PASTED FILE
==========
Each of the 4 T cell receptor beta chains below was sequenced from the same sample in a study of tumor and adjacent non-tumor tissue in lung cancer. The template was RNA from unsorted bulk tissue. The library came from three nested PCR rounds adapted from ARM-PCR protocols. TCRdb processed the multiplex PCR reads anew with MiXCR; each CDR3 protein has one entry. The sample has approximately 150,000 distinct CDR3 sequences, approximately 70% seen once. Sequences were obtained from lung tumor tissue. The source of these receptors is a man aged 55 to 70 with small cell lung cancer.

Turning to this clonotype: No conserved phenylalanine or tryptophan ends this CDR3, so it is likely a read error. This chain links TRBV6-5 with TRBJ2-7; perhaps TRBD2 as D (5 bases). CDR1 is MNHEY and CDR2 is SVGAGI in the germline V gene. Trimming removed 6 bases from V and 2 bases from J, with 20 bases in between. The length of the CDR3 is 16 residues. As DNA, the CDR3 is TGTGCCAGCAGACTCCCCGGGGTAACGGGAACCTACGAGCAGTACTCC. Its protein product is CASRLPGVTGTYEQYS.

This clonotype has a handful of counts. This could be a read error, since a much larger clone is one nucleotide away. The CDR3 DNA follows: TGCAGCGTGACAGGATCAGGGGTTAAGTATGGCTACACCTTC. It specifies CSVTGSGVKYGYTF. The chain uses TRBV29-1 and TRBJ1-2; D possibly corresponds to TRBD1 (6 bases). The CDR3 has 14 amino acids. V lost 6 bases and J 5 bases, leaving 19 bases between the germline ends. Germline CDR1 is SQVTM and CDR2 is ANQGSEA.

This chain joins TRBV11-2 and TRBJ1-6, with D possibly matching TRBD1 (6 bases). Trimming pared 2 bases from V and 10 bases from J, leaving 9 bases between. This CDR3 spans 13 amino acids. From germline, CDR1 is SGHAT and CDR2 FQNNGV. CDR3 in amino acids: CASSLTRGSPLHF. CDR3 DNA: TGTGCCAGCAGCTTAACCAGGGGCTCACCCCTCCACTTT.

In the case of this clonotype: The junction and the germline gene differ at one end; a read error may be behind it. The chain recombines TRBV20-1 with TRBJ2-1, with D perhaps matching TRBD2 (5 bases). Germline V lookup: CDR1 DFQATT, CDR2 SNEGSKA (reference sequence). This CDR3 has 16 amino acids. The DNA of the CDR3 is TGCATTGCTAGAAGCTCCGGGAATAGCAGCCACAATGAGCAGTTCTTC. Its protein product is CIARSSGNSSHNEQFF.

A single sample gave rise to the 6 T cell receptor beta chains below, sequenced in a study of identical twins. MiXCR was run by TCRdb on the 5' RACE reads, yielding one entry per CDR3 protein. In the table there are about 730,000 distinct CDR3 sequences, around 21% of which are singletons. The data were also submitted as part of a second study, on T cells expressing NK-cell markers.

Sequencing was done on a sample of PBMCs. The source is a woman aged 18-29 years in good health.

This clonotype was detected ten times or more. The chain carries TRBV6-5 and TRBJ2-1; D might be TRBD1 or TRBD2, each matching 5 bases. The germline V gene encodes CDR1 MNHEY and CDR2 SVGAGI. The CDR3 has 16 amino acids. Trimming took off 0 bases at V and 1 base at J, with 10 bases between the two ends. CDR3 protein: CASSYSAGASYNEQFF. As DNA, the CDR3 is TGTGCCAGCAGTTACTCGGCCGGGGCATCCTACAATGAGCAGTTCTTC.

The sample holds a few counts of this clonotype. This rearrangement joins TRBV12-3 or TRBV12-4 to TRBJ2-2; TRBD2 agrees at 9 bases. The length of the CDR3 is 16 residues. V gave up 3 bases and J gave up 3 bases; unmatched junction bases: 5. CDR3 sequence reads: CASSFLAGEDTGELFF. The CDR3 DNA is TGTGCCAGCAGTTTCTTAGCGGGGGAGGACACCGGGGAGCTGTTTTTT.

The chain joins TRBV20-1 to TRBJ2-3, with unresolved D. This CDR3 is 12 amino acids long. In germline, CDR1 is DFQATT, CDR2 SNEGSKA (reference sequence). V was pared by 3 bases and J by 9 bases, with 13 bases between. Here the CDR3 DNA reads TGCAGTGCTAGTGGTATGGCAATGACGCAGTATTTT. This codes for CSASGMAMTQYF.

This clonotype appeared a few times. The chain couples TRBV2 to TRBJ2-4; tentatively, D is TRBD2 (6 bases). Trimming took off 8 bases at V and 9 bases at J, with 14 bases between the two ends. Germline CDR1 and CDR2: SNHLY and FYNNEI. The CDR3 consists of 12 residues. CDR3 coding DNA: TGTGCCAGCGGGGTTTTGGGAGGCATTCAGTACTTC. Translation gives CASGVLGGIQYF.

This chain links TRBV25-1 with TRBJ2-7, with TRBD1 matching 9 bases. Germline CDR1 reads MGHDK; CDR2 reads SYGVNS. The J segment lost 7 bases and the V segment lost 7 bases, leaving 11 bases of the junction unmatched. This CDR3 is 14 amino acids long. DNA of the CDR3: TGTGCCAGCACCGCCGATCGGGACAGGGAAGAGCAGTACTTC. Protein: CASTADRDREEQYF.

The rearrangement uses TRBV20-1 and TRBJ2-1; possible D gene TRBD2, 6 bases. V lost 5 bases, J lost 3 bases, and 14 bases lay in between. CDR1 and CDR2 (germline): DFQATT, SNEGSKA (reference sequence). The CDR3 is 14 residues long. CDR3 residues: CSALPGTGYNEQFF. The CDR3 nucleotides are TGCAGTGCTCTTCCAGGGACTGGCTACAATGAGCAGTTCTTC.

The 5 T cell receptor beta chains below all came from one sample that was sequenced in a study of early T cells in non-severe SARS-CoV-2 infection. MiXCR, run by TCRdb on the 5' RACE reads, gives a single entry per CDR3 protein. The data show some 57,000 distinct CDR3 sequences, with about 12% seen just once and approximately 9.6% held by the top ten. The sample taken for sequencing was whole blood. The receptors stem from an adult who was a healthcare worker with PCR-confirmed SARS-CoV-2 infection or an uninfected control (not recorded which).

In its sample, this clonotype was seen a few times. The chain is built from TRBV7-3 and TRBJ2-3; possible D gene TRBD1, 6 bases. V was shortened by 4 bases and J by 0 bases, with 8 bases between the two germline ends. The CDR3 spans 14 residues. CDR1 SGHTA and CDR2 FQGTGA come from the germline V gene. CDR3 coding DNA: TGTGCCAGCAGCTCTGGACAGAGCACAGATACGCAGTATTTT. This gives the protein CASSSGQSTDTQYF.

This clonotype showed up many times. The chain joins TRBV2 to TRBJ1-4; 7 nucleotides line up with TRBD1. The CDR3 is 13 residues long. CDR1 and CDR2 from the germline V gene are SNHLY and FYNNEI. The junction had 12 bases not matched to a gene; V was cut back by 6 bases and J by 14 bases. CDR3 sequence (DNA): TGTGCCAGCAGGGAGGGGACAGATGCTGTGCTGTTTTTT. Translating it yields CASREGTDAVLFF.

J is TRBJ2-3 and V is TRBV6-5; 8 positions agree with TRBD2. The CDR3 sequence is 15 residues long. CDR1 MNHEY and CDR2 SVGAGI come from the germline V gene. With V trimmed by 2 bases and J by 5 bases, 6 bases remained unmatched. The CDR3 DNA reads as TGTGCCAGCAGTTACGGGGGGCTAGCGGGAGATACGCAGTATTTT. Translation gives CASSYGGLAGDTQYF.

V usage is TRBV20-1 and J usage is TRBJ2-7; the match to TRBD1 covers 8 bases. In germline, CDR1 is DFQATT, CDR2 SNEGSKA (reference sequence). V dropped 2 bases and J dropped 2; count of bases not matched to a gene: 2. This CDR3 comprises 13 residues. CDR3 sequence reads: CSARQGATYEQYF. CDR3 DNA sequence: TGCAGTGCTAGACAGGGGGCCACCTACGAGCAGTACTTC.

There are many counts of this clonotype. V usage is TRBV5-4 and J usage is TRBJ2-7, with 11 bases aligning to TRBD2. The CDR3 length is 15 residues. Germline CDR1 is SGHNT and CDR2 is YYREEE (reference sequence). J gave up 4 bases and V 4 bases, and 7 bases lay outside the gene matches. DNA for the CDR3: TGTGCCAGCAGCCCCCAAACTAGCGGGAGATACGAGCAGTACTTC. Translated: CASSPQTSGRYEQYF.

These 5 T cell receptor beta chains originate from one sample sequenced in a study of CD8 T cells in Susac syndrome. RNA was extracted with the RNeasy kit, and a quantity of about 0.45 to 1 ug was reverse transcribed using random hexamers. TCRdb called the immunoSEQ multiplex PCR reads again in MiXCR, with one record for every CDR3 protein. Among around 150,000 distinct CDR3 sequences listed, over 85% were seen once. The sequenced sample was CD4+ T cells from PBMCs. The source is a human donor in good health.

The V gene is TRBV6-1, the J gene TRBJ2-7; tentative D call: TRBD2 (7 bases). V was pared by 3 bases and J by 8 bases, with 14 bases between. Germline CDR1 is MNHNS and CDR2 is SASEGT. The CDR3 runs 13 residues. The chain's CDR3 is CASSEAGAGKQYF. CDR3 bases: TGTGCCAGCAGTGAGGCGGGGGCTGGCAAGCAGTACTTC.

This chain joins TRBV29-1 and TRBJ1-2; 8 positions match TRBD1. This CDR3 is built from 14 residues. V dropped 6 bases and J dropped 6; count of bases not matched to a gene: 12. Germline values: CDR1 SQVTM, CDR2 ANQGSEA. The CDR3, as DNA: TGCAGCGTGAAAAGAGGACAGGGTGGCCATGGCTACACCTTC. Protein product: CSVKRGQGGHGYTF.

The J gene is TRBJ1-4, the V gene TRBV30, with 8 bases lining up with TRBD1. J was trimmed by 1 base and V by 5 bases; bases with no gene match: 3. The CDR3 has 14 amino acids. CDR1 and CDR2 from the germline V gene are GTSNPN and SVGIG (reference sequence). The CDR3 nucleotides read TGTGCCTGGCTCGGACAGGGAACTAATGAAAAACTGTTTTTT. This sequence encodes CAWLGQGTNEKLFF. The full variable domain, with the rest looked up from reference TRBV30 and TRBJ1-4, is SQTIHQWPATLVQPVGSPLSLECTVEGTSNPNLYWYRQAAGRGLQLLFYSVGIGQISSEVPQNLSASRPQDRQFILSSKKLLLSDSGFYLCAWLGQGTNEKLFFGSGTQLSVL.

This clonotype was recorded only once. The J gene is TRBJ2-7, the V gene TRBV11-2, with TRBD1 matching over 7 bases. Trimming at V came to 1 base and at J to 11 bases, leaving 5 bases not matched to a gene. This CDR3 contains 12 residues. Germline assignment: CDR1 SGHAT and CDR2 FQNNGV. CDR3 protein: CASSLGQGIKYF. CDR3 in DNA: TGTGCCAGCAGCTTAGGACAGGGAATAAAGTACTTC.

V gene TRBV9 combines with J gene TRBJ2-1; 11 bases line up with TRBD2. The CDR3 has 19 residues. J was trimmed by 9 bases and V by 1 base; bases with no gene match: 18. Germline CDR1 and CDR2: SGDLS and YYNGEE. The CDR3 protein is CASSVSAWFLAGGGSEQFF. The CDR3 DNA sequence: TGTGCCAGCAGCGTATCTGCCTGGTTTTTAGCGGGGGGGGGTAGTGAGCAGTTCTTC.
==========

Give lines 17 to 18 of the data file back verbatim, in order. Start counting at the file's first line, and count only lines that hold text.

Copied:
J is TRBJ2-3 and V is TRBV6-5; 8 positions agree with TRBD2. The CDR3 sequence is 15 residues long. CDR1 MNHEY and CDR2 SVGAGI come from the germline V gene. With V trimmed by 2 bases and J by 5 bases, 6 bases remained unmatched. The CDR3 DNA reads as TGTGCCAGCAGTTACGGGGGGCTAGCGGGAGATACGCAGTATTTT. Translation gives CASSYGGLAGDTQYF.

V usage is TRBV20-1 and J usage is TRBJ2-7; the match to TRBD1 covers 8 bases. In germline, CDR1 is DFQATT, CDR2 SNEGSKA (reference sequence). V dropped 2 bases and J dropped 2; count of bases not matched to a gene: 2. This CDR3 comprises 13 residues. CDR3 sequence reads: CSARQGATYEQYF. CDR3 DNA sequence: TGCAGTGCTAGACAGGGGGCCACCTACGAGCAGTACTTC.